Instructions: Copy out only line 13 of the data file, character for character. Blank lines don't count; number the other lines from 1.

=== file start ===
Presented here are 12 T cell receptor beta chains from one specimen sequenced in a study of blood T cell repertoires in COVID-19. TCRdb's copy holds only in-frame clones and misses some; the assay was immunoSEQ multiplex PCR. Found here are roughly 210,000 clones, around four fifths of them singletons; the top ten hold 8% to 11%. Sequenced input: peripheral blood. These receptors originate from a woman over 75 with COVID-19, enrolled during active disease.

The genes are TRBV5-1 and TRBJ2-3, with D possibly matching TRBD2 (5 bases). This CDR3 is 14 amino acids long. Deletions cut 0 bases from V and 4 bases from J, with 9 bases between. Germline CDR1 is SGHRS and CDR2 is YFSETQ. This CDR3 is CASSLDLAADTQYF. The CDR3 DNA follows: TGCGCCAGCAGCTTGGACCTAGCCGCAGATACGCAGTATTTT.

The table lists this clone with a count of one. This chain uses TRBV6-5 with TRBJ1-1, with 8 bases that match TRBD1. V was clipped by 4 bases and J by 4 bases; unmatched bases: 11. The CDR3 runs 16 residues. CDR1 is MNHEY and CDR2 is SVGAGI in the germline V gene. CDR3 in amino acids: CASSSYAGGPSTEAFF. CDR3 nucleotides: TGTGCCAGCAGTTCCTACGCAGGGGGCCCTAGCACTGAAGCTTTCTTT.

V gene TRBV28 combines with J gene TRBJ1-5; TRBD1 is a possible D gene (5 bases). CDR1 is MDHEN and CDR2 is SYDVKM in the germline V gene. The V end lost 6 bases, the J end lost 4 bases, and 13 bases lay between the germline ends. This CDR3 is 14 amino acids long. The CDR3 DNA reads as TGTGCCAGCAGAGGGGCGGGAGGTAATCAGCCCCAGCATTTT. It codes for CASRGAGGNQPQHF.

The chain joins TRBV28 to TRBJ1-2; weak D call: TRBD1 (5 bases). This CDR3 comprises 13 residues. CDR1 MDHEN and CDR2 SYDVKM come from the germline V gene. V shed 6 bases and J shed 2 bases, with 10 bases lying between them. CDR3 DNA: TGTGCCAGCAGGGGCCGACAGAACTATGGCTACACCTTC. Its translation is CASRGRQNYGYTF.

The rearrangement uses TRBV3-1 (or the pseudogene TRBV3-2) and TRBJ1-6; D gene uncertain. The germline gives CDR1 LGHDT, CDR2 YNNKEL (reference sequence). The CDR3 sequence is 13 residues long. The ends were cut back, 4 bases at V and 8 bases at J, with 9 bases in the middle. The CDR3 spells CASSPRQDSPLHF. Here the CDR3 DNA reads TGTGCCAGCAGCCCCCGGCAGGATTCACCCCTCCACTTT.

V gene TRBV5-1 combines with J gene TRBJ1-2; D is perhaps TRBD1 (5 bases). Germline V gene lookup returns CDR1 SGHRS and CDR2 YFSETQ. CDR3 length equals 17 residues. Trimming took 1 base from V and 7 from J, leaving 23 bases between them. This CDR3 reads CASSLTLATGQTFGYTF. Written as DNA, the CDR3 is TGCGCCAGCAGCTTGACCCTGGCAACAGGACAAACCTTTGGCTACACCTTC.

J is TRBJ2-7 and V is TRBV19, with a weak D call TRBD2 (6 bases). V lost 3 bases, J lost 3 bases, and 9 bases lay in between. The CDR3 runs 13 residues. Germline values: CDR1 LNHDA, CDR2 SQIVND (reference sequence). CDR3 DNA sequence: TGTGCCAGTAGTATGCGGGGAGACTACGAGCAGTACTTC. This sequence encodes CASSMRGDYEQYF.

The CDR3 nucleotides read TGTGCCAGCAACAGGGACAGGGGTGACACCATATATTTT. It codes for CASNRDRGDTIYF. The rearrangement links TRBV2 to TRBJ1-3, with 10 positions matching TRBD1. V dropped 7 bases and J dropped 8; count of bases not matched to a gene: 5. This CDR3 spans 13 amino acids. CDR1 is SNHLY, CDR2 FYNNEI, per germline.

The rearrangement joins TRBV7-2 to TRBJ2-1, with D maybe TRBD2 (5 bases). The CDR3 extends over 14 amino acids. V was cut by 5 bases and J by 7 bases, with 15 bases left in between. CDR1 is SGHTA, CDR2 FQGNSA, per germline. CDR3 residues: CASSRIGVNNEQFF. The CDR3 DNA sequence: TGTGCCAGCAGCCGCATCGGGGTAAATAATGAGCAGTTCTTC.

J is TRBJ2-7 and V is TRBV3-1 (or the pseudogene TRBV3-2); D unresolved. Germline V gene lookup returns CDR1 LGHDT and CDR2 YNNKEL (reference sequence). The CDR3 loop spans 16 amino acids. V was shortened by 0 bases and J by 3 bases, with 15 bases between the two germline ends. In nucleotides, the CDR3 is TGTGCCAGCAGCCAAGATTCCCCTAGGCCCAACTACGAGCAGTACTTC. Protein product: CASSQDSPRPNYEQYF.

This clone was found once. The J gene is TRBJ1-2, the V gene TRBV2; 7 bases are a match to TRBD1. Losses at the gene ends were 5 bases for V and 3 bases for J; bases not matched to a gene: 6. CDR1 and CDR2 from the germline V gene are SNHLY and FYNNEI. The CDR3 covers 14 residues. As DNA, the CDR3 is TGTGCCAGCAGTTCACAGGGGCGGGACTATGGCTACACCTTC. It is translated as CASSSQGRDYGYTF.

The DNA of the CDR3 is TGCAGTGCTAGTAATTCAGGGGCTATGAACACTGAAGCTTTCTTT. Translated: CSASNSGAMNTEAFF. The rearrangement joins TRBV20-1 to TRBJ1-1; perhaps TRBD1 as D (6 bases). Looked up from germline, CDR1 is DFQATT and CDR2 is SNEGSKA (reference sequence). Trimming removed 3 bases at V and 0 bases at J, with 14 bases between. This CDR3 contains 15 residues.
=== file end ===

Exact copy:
The DNA of the CDR3 is TGCAGTGCTAGTAATTCAGGGGCTATGAACACTGAAGCTTTCTTT. Translated: CSASNSGAMNTEAFF. The rearrangement joins TRBV20-1 to TRBJ1-1; perhaps TRBD1 as D (6 bases). Looked up from germline, CDR1 is DFQATT and CDR2 is SNEGSKA (reference sequence). Trimming removed 3 bases at V and 0 bases at J, with 14 bases between. This CDR3 contains 15 residues.